Marketing

When AdAge starts asking questions, will real estate start listening?

Author
Marc Davison
No.
144
Date
01/27/08

From Advertising Age:

Pay head to what Realtors don’t say in their latest pitch

It’s one thing for me to constantly harp on the NAR and others for their loose grasp on reality when it comes to advertising, messaging and designing campaigns based on trust and transparency. But when AdAge takes it to task, maybe it’s time our industry take the blinders off and grab a second look at what they push out into the marketplace. 

I’ve never liked the NAR’s ethics campaign. It never resonated with me, or maybe anyone for that matter. Honestly, how could it when the spokespeople for ethics are themselves under investigation by the DOJ? But beyond that, can you really sell "ethics" today? Is there a single American who believes anything is ethical because a commercial tells them so? I doubt it. Ethics has been sold down the river in a boat steered by Jeffery Skilling, Dennis Kozlowski, Bernie Ebbers and so many others.

In the words of AdAge:

The campaign, in other words, is a perfect miniature of the inherent conflict of interest Realtors wallow in, like pigs in the sty, all the time. They have no incentive to perform due diligence for buyers. They don’t even have incentive to protect their clients, the sellers. Their only interest is in closing the sale. Seven percent of $500,000 is $35,000, no matter who else takes a bath.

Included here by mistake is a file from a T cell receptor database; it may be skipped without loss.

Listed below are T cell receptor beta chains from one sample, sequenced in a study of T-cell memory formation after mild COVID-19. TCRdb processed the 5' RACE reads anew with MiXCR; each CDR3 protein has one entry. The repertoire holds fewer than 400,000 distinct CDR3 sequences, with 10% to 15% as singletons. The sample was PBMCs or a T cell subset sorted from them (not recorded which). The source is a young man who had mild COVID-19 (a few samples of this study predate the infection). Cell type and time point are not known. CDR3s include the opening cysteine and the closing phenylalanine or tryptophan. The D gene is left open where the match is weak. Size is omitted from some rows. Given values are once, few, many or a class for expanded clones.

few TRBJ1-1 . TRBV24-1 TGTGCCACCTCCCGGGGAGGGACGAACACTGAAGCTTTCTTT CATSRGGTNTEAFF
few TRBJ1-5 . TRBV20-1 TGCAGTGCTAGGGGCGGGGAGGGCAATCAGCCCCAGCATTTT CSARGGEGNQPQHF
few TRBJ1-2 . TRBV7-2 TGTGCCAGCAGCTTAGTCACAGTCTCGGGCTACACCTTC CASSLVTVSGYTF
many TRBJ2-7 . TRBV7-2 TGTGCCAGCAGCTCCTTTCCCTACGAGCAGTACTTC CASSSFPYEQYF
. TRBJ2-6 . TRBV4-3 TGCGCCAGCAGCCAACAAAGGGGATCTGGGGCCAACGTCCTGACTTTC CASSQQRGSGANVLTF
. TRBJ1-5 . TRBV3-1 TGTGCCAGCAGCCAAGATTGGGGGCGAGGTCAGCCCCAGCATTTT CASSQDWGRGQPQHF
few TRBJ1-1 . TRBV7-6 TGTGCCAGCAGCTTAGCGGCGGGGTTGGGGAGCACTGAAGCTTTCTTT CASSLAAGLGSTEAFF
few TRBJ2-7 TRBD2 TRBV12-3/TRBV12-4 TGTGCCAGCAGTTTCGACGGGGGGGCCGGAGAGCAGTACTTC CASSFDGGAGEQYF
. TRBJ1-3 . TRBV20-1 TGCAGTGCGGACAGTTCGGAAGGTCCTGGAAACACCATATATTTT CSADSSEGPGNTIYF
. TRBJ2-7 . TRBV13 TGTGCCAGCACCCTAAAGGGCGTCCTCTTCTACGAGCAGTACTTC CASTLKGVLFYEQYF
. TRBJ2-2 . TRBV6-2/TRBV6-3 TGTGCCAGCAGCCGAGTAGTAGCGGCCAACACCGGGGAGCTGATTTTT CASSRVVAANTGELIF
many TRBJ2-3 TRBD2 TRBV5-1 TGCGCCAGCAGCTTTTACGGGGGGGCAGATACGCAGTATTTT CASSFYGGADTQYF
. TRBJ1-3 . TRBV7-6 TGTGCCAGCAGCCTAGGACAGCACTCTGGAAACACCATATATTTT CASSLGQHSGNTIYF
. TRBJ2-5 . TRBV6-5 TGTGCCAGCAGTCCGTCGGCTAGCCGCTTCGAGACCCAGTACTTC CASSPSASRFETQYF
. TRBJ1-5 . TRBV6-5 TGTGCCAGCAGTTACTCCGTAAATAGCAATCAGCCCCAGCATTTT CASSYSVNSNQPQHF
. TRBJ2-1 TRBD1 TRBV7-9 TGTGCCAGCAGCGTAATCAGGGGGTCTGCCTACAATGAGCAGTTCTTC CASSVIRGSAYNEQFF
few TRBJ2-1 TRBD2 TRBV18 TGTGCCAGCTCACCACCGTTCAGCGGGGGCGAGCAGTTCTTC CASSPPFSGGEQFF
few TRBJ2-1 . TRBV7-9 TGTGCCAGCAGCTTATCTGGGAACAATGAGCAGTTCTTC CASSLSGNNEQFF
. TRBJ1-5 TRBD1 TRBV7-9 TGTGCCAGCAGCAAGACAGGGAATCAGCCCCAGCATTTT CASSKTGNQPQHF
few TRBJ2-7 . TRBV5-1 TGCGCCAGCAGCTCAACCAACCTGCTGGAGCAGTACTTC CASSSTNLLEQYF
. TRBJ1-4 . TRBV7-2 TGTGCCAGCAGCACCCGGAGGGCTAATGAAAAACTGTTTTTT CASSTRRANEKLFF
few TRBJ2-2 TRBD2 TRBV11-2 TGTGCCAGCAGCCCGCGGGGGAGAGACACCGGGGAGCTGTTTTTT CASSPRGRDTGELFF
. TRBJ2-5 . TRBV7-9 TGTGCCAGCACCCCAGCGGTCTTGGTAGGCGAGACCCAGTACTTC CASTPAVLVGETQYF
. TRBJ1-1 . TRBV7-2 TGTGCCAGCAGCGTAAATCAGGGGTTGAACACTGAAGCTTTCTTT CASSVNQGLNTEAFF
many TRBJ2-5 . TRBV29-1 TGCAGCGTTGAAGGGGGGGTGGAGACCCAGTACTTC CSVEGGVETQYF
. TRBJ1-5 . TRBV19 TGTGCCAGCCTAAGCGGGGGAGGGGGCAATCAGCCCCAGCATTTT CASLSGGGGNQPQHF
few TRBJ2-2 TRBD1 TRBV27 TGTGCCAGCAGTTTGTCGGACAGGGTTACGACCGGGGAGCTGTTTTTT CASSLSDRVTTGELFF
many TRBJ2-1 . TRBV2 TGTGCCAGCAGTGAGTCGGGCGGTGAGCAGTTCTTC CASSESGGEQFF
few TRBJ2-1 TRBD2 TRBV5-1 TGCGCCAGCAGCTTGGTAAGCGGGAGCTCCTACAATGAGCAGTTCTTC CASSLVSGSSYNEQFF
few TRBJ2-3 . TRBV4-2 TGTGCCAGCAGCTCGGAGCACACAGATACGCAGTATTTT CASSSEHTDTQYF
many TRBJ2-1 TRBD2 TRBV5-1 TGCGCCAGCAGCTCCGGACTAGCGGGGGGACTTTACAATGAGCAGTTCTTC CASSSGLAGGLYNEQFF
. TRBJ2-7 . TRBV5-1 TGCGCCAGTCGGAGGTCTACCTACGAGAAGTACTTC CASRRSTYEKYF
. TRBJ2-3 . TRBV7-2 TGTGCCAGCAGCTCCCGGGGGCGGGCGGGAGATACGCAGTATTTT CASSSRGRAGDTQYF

I’m not going to go through each paragraph of the article and point out where the writer is off base or over the top in his disdain for the industry. And there’s no good reason to anyone to get defensive about his statements. Instead, what we should all focus on is the level of bias the writer possess, which I maintain is shared by many. Far more than I think our industry wants to recognize.

Never is there a more important time than right this second to look at everything you do that is public facing. Check it for bullshit. Check it for hyperbole. Check it for self-aggrandizement. If you blog, talk about this article. Expose it. Write about it. Create a position that removes you from the general stereotype.

If you do not blog, think of ways you reach your constituency, your sphere and help them deal with their issues that right now, they might be dealing with alone. Without you.

NAR could hire the best ad agency on the planet. It won’t matter if they can’t get the message straight

I’m guessing some of you can.

Davison